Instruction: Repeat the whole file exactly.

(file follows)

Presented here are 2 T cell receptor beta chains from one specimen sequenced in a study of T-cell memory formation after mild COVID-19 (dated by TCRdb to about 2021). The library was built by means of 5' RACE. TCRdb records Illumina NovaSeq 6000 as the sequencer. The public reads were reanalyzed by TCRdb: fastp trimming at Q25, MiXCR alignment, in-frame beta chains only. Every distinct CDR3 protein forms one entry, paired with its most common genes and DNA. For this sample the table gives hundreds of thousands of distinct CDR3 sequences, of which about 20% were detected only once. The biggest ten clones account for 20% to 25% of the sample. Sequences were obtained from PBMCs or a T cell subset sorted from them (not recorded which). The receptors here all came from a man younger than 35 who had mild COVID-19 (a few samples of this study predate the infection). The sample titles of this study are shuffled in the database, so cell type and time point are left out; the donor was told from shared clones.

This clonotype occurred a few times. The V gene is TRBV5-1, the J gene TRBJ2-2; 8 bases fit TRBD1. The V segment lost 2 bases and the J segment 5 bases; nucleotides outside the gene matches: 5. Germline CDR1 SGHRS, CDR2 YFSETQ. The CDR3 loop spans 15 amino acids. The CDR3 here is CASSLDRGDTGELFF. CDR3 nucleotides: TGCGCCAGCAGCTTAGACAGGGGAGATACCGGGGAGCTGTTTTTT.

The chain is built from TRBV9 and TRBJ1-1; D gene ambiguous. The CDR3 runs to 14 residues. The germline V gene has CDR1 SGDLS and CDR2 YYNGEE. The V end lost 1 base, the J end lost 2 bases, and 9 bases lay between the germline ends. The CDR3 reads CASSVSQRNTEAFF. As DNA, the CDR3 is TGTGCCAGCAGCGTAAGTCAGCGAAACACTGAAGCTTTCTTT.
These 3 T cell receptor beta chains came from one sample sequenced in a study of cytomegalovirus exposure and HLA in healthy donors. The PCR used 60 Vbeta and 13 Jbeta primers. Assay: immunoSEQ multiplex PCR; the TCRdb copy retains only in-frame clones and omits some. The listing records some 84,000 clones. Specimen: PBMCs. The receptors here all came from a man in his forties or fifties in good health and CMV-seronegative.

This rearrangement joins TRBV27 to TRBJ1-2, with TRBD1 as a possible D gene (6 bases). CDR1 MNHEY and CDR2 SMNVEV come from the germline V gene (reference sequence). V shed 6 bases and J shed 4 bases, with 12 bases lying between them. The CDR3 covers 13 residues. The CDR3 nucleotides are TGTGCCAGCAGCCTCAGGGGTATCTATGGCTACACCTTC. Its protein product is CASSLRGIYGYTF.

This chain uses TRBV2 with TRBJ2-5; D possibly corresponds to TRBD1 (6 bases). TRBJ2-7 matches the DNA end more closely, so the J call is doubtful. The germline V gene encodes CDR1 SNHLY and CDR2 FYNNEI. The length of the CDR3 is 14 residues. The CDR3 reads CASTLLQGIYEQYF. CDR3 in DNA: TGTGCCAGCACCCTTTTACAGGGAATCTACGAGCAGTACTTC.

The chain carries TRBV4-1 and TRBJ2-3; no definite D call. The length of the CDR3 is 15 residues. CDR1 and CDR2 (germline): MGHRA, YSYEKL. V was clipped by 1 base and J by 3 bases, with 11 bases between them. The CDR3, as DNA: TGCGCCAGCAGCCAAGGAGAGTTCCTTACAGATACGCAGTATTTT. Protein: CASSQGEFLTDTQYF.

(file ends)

Presented here are 2 T cell receptor beta chains from one specimen sequenced in a study of T-cell memory formation after mild COVID-19 (dated by TCRdb to about 2021). The library was built by means of 5' RACE. TCRdb records Illumina NovaSeq 6000 as the sequencer. The public reads were reanalyzed by TCRdb: fastp trimming at Q25, MiXCR alignment, in-frame beta chains only. Every distinct CDR3 protein forms one entry, paired with its most common genes and DNA. For this sample the table gives hundreds of thousands of distinct CDR3 sequences, of which about 20% were detected only once. The biggest ten clones account for 20% to 25% of the sample. Sequences were obtained from PBMCs or a T cell subset sorted from them (not recorded which). The receptors here all came from a man younger than 35 who had mild COVID-19 (a few samples of this study predate the infection). The sample titles of this study are shuffled in the database, so cell type and time point are left out; the donor was told from shared clones.

This clonotype occurred a few times. The V gene is TRBV5-1, the J gene TRBJ2-2; 8 bases fit TRBD1. The V segment lost 2 bases and the J segment 5 bases; nucleotides outside the gene matches: 5. Germline CDR1 SGHRS, CDR2 YFSETQ. The CDR3 loop spans 15 amino acids. The CDR3 here is CASSLDRGDTGELFF. CDR3 nucleotides: TGCGCCAGCAGCTTAGACAGGGGAGATACCGGGGAGCTGTTTTTT.

The chain is built from TRBV9 and TRBJ1-1; D gene ambiguous. The CDR3 runs to 14 residues. The germline V gene has CDR1 SGDLS and CDR2 YYNGEE. The V end lost 1 base, the J end lost 2 bases, and 9 bases lay between the germline ends. The CDR3 reads CASSVSQRNTEAFF. As DNA, the CDR3 is TGTGCCAGCAGCGTAAGTCAGCGAAACACTGAAGCTTTCTTT.
These 3 T cell receptor beta chains came from one sample sequenced in a study of cytomegalovirus exposure and HLA in healthy donors. The PCR used 60 Vbeta and 13 Jbeta primers. Assay: immunoSEQ multiplex PCR; the TCRdb copy retains only in-frame clones and omits some. The listing records some 84,000 clones. Specimen: PBMCs. The receptors here all came from a man in his forties or fifties in good health and CMV-seronegative.

This rearrangement joins TRBV27 to TRBJ1-2, with TRBD1 as a possible D gene (6 bases). CDR1 MNHEY and CDR2 SMNVEV come from the germline V gene (reference sequence). V shed 6 bases and J shed 4 bases, with 12 bases lying between them. The CDR3 covers 13 residues. The CDR3 nucleotides are TGTGCCAGCAGCCTCAGGGGTATCTATGGCTACACCTTC. Its protein product is CASSLRGIYGYTF.

This chain uses TRBV2 with TRBJ2-5; D possibly corresponds to TRBD1 (6 bases). TRBJ2-7 matches the DNA end more closely, so the J call is doubtful. The germline V gene encodes CDR1 SNHLY and CDR2 FYNNEI. The length of the CDR3 is 14 residues. The CDR3 reads CASTLLQGIYEQYF. CDR3 in DNA: TGTGCCAGCACCCTTTTACAGGGAATCTACGAGCAGTACTTC.

The chain carries TRBV4-1 and TRBJ2-3; no definite D call. The length of the CDR3 is 15 residues. CDR1 and CDR2 (germline): MGHRA, YSYEKL. V was clipped by 1 base and J by 3 bases, with 11 bases between them. The CDR3, as DNA: TGCGCCAGCAGCCAAGGAGAGTTCCTTACAGATACGCAGTATTTT. Protein: CASSQGEFLTDTQYF.